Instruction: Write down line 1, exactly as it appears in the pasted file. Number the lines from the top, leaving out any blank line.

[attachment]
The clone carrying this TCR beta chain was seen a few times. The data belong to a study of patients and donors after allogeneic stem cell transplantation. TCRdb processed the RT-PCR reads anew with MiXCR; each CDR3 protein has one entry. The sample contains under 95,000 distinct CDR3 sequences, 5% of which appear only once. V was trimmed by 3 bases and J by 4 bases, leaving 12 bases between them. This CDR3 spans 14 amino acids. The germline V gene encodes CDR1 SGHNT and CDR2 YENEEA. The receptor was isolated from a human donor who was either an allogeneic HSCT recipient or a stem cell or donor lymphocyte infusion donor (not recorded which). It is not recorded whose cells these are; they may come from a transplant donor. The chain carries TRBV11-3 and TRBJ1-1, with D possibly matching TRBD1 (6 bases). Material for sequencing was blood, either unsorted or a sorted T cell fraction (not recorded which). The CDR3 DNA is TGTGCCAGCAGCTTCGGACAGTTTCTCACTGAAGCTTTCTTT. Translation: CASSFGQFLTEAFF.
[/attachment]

The clone carrying this TCR beta chain was seen a few times. The data belong to a study of patients and donors after allogeneic stem cell transplantation. TCRdb processed the RT-PCR reads anew with MiXCR; each CDR3 protein has one entry. The sample contains under 95,000 distinct CDR3 sequences, 5% of which appear only once. V was trimmed by 3 bases and J by 4 bases, leaving 12 bases between them. This CDR3 spans 14 amino acids. The germline V gene encodes CDR1 SGHNT and CDR2 YENEEA. The receptor was isolated from a human donor who was either an allogeneic HSCT recipient or a stem cell or donor lymphocyte infusion donor (not recorded which). It is not recorded whose cells these are; they may come from a transplant donor. The chain carries TRBV11-3 and TRBJ1-1, with D possibly matching TRBD1 (6 bases). Material for sequencing was blood, either unsorted or a sorted T cell fraction (not recorded which). The CDR3 DNA is TGTGCCAGCAGCTTCGGACAGTTTCTCACTGAAGCTTTCTTT. Translation: CASSFGQFLTEAFF.